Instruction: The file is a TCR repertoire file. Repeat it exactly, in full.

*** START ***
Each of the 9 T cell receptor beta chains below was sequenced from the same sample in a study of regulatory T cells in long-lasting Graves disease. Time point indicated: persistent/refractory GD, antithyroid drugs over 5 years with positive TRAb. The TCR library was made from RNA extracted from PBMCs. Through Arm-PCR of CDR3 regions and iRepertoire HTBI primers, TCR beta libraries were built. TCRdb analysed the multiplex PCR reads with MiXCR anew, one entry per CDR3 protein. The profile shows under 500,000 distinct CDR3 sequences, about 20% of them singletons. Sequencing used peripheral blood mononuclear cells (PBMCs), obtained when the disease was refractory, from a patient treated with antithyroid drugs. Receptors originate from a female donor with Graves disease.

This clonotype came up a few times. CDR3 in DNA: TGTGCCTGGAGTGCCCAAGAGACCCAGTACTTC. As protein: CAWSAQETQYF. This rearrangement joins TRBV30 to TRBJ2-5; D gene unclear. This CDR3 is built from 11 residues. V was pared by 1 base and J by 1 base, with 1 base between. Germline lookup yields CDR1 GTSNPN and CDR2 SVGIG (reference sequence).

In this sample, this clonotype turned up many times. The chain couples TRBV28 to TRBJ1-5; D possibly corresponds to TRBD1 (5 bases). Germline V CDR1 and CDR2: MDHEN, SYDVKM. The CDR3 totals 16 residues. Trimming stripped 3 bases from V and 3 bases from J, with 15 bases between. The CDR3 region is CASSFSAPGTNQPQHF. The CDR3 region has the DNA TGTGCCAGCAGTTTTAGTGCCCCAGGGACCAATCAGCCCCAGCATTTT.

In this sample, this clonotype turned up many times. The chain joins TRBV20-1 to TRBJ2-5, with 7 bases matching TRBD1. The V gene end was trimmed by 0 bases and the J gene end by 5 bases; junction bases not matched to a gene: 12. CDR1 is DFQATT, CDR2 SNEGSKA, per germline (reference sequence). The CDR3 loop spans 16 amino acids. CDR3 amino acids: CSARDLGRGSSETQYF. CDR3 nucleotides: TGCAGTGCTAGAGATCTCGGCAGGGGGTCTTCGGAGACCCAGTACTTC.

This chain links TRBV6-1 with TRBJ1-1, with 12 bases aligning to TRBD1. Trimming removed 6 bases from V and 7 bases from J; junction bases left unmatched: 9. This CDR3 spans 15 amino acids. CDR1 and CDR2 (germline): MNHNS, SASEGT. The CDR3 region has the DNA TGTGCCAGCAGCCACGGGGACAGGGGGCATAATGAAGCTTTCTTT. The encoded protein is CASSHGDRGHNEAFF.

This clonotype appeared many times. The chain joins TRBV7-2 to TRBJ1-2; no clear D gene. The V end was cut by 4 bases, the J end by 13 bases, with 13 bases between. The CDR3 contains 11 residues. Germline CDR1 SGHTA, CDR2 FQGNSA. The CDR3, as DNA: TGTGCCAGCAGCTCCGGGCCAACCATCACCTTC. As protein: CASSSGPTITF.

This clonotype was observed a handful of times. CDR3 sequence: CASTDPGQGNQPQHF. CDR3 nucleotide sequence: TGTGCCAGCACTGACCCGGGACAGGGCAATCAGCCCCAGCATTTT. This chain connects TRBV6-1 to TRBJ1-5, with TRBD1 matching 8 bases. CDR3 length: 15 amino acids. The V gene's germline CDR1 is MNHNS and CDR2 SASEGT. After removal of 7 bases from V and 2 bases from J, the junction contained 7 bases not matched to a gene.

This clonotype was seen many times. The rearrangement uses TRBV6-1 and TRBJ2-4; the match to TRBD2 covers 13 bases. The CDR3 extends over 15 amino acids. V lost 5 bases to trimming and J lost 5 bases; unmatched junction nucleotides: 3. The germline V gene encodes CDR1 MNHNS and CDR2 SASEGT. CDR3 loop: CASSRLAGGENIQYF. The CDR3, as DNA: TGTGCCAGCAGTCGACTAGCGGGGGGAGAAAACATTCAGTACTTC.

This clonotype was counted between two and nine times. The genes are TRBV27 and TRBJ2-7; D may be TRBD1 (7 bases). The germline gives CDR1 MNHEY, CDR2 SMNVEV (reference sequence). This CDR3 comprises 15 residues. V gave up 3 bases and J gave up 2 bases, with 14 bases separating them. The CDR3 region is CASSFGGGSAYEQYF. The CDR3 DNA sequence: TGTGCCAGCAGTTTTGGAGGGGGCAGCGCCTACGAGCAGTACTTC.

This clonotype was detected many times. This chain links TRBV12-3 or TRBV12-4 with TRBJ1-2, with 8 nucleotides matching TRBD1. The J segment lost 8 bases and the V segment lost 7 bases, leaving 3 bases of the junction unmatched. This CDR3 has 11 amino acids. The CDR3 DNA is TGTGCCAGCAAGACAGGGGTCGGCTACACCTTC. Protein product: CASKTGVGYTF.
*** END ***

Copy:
Each of the 9 T cell receptor beta chains below was sequenced from the same sample in a study of regulatory T cells in long-lasting Graves disease. Time point indicated: persistent/refractory GD, antithyroid drugs over 5 years with positive TRAb. The TCR library was made from RNA extracted from PBMCs. Through Arm-PCR of CDR3 regions and iRepertoire HTBI primers, TCR beta libraries were built. TCRdb analysed the multiplex PCR reads with MiXCR anew, one entry per CDR3 protein. The profile shows under 500,000 distinct CDR3 sequences, about 20% of them singletons. Sequencing used peripheral blood mononuclear cells (PBMCs), obtained when the disease was refractory, from a patient treated with antithyroid drugs. Receptors originate from a female donor with Graves disease.

This clonotype came up a few times. CDR3 in DNA: TGTGCCTGGAGTGCCCAAGAGACCCAGTACTTC. As protein: CAWSAQETQYF. This rearrangement joins TRBV30 to TRBJ2-5; D gene unclear. This CDR3 is built from 11 residues. V was pared by 1 base and J by 1 base, with 1 base between. Germline lookup yields CDR1 GTSNPN and CDR2 SVGIG (reference sequence).

In this sample, this clonotype turned up many times. The chain couples TRBV28 to TRBJ1-5; D possibly corresponds to TRBD1 (5 bases). Germline V CDR1 and CDR2: MDHEN, SYDVKM. The CDR3 totals 16 residues. Trimming stripped 3 bases from V and 3 bases from J, with 15 bases between. The CDR3 region is CASSFSAPGTNQPQHF. The CDR3 region has the DNA TGTGCCAGCAGTTTTAGTGCCCCAGGGACCAATCAGCCCCAGCATTTT.

In this sample, this clonotype turned up many times. The chain joins TRBV20-1 to TRBJ2-5, with 7 bases matching TRBD1. The V gene end was trimmed by 0 bases and the J gene end by 5 bases; junction bases not matched to a gene: 12. CDR1 is DFQATT, CDR2 SNEGSKA, per germline (reference sequence). The CDR3 loop spans 16 amino acids. CDR3 amino acids: CSARDLGRGSSETQYF. CDR3 nucleotides: TGCAGTGCTAGAGATCTCGGCAGGGGGTCTTCGGAGACCCAGTACTTC.

This chain links TRBV6-1 with TRBJ1-1, with 12 bases aligning to TRBD1. Trimming removed 6 bases from V and 7 bases from J; junction bases left unmatched: 9. This CDR3 spans 15 amino acids. CDR1 and CDR2 (germline): MNHNS, SASEGT. The CDR3 region has the DNA TGTGCCAGCAGCCACGGGGACAGGGGGCATAATGAAGCTTTCTTT. The encoded protein is CASSHGDRGHNEAFF.

This clonotype appeared many times. The chain joins TRBV7-2 to TRBJ1-2; no clear D gene. The V end was cut by 4 bases, the J end by 13 bases, with 13 bases between. The CDR3 contains 11 residues. Germline CDR1 SGHTA, CDR2 FQGNSA. The CDR3, as DNA: TGTGCCAGCAGCTCCGGGCCAACCATCACCTTC. As protein: CASSSGPTITF.

This clonotype was observed a handful of times. CDR3 sequence: CASTDPGQGNQPQHF. CDR3 nucleotide sequence: TGTGCCAGCACTGACCCGGGACAGGGCAATCAGCCCCAGCATTTT. This chain connects TRBV6-1 to TRBJ1-5, with TRBD1 matching 8 bases. CDR3 length: 15 amino acids. The V gene's germline CDR1 is MNHNS and CDR2 SASEGT. After removal of 7 bases from V and 2 bases from J, the junction contained 7 bases not matched to a gene.

This clonotype was seen many times. The rearrangement uses TRBV6-1 and TRBJ2-4; the match to TRBD2 covers 13 bases. The CDR3 extends over 15 amino acids. V lost 5 bases to trimming and J lost 5 bases; unmatched junction nucleotides: 3. The germline V gene encodes CDR1 MNHNS and CDR2 SASEGT. CDR3 loop: CASSRLAGGENIQYF. The CDR3, as DNA: TGTGCCAGCAGTCGACTAGCGGGGGGAGAAAACATTCAGTACTTC.

This clonotype was counted between two and nine times. The genes are TRBV27 and TRBJ2-7; D may be TRBD1 (7 bases). The germline gives CDR1 MNHEY, CDR2 SMNVEV (reference sequence). This CDR3 comprises 15 residues. V gave up 3 bases and J gave up 2 bases, with 14 bases separating them. The CDR3 region is CASSFGGGSAYEQYF. The CDR3 DNA sequence: TGTGCCAGCAGTTTTGGAGGGGGCAGCGCCTACGAGCAGTACTTC.

This clonotype was detected many times. This chain links TRBV12-3 or TRBV12-4 with TRBJ1-2, with 8 nucleotides matching TRBD1. The J segment lost 8 bases and the V segment lost 7 bases, leaving 3 bases of the junction unmatched. This CDR3 has 11 amino acids. The CDR3 DNA is TGTGCCAGCAAGACAGGGGTCGGCTACACCTTC. Protein product: CASKTGVGYTF.